“The system can simultaneously track multiple targets and provide a highly effective air-to-air targeting capability, even when encountering advanced threats equipped with radar-jamming technology,” Navy officials said.
IRST also provides an alternate air-to-air targeting system in a high threat electronic attack environment, Navy, Air Force and industry developers said.
The F-15 is also being engineered for additional speed and range, along with weapons-firing ability. The weapons-carrying ability is being increased from 8 up to 16 weapons; this includes an ability to fire an AIM-9x or AIM-120 missile. In addition, upgrades to the aircraft include adding an increased ability to integrate or accommodate new emerging weapons systems as they become available. This is being done through both hardware and software-oriented “open standards” IP protocol and architecture.
The aircraft is also getting a “fly-by-wire” automated flight control system.
“Fly by wire means when the pilot provides the input – straight to a computer than then determines how to have the aircraft perform the way it wants – provides electrical signals for the more quickly and more safely move from point to point as opposed to using a mechanical controls stick,” Gibbons explained.
Along with these weapons upgrades and other modifications, the F-15 is also getting upgrades to the pilot’s digital helmet and some radar signature reducing, or stealthy characteristics.
However, at the same time, the F-15 is not a stealthy aircraft and is expected to be used in combat environments in what is called “less contested” environments where the Air Force already has a margin of air superiority over advanced enemy air defenses.
For this reason, the F-15 will also be increasing networked so as to better support existing 5th-generation platforms such as the F-22 and F-35, Air Force officials said.
The intent of these F-15 upgrades is to effectively perform the missions assigned to the F-15 fleet, which are to support the F-22 in providing air superiority and the F-35 in providing precision attack capabilities, Leese said.
“While these upgrades will not make these aircraft equivalent to 5th generation fighters, they will allow the F-15 to support 5th generation fighters in performing their missions, and will also allow F-15s to assume missions in more permissive environments where capabilities of 5th generation fighters are not required,” Leese added.
Gibbons added that the upgrades to the F-15 will ensure that the fighter aircraft remains superior to its Chinese equivalent.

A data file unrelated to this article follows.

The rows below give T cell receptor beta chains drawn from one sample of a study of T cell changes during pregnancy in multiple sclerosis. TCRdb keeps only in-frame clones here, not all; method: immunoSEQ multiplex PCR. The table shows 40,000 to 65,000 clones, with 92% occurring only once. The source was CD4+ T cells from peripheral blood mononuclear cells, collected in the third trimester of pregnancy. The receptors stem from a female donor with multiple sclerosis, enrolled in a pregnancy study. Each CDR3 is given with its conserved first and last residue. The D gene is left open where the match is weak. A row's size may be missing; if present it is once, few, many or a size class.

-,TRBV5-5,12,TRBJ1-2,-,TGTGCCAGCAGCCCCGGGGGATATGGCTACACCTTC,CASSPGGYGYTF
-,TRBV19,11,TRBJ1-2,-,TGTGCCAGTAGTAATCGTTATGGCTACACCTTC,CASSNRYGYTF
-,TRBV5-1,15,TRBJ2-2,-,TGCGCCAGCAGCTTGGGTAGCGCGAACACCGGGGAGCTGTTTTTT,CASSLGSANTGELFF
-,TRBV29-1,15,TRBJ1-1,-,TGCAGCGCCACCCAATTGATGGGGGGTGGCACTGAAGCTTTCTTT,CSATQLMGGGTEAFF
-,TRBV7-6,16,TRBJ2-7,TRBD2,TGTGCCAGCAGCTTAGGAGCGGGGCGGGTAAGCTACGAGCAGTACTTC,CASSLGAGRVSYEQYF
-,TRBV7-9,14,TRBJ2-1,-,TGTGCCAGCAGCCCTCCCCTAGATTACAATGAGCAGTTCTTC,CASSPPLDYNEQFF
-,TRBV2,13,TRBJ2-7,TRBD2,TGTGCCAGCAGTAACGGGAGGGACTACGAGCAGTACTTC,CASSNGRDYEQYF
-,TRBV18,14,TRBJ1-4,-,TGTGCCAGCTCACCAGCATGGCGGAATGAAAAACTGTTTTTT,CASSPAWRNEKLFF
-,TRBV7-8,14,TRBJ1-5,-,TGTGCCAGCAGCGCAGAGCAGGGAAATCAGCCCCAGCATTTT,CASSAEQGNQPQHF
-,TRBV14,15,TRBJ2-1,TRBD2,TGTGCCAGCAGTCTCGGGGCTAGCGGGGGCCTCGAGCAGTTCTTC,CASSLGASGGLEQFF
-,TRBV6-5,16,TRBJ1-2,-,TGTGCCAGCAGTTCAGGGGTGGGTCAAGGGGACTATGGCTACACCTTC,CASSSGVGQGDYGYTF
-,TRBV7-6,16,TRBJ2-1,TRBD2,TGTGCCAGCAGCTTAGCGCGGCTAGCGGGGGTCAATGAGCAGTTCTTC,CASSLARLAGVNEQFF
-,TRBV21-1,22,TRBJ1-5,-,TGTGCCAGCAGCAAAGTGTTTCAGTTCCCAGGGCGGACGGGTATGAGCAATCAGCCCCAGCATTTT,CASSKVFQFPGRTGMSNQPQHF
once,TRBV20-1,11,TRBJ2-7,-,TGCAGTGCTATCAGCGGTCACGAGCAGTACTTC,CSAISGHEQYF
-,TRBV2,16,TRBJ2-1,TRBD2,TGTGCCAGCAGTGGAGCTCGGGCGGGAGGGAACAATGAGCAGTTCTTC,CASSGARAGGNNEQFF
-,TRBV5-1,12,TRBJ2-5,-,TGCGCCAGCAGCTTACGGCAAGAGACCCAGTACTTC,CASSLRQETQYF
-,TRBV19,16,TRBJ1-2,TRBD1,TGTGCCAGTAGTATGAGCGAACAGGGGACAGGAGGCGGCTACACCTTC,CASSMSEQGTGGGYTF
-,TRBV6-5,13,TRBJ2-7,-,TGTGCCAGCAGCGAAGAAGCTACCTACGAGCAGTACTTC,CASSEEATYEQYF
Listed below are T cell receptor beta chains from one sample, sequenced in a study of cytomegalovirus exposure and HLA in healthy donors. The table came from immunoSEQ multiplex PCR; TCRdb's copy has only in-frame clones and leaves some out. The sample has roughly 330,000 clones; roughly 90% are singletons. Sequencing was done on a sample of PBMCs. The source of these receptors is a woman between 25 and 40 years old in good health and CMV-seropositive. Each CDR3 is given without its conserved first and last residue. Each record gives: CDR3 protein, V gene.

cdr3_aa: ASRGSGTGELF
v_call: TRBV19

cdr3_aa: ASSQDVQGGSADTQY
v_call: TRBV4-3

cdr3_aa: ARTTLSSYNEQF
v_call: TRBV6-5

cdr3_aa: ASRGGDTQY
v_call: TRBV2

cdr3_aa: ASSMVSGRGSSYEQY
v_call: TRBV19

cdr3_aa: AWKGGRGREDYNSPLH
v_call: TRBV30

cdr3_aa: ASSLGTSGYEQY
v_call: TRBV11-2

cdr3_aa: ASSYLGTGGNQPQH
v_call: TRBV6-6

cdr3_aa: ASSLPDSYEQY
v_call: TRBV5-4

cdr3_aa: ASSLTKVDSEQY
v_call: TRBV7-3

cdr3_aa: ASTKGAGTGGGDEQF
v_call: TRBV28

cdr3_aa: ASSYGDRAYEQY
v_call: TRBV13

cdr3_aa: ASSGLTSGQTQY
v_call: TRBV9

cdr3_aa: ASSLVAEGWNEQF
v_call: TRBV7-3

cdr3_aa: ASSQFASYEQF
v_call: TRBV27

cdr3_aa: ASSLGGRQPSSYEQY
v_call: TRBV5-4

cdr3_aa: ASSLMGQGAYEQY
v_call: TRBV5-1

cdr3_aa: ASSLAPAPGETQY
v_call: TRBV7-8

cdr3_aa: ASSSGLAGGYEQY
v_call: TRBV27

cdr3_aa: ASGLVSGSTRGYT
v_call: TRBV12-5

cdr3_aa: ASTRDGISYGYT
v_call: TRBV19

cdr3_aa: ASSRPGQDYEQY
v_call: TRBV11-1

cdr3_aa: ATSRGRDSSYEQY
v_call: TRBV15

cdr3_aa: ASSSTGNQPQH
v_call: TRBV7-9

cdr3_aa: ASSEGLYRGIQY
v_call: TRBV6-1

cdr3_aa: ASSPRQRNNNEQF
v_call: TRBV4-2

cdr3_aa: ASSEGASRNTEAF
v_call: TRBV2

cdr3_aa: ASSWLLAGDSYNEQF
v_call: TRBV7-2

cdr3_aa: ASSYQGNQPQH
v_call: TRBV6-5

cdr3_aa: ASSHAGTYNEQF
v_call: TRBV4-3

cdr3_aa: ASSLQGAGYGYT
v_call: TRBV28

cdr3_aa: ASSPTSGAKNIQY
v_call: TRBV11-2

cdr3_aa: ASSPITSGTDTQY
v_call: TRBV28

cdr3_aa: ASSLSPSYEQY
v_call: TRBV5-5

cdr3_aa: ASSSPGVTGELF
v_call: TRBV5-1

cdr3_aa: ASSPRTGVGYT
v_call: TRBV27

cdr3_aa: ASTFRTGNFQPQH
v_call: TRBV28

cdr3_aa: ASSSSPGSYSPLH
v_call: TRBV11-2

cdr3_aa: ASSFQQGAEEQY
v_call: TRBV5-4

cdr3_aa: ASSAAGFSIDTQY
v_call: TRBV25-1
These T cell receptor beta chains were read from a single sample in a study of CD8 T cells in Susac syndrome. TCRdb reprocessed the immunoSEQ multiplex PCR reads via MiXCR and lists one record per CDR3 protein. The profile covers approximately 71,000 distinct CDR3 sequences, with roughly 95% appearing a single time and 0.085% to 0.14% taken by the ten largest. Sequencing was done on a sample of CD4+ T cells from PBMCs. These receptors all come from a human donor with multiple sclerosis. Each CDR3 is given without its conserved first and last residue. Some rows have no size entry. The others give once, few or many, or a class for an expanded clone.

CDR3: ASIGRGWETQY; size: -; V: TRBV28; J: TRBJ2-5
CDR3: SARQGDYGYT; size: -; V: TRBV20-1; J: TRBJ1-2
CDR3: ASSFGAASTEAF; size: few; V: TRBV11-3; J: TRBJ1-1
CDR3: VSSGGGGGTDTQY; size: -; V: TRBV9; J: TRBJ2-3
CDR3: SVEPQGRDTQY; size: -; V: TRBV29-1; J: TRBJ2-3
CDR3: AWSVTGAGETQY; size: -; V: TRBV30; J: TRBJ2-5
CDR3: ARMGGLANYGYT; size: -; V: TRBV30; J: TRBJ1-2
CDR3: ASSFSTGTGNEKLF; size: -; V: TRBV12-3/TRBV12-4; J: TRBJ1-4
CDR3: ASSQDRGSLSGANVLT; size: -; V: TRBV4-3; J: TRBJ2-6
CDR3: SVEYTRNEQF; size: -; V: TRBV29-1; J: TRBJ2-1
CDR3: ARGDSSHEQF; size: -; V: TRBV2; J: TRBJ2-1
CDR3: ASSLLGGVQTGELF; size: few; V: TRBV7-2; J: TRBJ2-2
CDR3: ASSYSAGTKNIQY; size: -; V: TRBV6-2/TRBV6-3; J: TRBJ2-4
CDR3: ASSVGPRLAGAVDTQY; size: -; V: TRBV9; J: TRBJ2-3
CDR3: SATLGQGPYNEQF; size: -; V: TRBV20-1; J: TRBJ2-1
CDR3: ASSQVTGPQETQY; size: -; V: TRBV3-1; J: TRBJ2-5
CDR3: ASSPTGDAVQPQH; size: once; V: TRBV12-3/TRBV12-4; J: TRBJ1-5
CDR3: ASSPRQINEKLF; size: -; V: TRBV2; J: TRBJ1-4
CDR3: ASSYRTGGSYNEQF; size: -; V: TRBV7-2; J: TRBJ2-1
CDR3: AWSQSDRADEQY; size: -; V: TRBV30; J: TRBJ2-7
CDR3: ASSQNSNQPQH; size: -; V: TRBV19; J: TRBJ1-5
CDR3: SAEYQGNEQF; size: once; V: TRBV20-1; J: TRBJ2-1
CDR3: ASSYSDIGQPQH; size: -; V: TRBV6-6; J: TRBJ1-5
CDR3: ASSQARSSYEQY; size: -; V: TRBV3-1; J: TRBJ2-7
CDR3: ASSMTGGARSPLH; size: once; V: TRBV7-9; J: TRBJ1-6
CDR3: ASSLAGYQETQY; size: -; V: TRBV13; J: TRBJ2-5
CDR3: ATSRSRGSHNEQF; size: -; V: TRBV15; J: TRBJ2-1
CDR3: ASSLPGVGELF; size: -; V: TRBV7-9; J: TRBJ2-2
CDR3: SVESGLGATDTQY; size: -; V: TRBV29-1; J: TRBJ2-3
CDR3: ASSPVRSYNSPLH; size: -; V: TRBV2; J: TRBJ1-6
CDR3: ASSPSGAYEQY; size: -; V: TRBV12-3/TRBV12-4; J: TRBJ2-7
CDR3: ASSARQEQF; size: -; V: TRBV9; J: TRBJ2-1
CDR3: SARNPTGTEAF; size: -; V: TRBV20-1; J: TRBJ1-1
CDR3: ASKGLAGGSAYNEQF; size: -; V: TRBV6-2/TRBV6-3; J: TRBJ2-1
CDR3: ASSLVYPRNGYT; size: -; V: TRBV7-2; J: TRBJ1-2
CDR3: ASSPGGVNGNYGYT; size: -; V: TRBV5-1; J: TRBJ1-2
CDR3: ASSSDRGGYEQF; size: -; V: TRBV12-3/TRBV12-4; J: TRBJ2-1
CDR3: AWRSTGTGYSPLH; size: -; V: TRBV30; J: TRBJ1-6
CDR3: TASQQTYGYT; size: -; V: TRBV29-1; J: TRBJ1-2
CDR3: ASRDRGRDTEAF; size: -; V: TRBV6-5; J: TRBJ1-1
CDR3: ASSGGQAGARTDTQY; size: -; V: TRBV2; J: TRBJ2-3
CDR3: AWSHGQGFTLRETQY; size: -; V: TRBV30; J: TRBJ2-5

“The F-15 as a vital platform that still has a capability that cannot be matched in terms of ability to fly high, fly fast, go very far carry a lot. It is an air dominance machine,” Gibbons explained.
The U.S. National Security Agency (NSA) on May 28 warned government partners and private companies about a Russian hacking operation that it says uses a special intrusion technique to target operating systems often used to manage computer infrastructure.
“This is a vulnerability that is being actively exploited, that’s why we’re bringing this notification out,” said Doug Cress, chief of the cybersecurity collaboration center and directorate at NSA, in an advisory. “We really want…the broader cybersecurity community to take this seriously.”
The notice is part of a series of public reports by the U.S, agency to share actionable cyber defense information.
The NSA said the hacking activity was tied to “Russian military cyber actors, publicly known as Sandworm Team” and are part of Russia’s Main Intelligence Directorate’s (GRU) Main Center for Special Technologies.
The NSA said the hackers have used the special intrusion technique to add privileged users, disable network security settings, and execute code that enables further network exploitation – “pretty much any attacker’s dream access – as long as that network is using an unpatched version of Exim [mail transfer agent].”
Exim mail transfer agent is software widely used on Unix-based operating systems such as Linux but is far less known than commercial alternatives such as Microsoft Exchange. The vulnerability was patched last year, but some users have not updated their systems.
The NSA did not say who the Russian military hackers have targeted, what business sectors had been most affected, or how many organizations were compromised. But senior U.S. intelligence officials have warned in recent months that Kremlin agents are engaged in activities that could threaten the integrity of the November presidential election.
The Sandworm group is the same one that interfered in the 2016 presidential election, stealing and exposing Democratic National Committee emails and breaking into voter registration databases.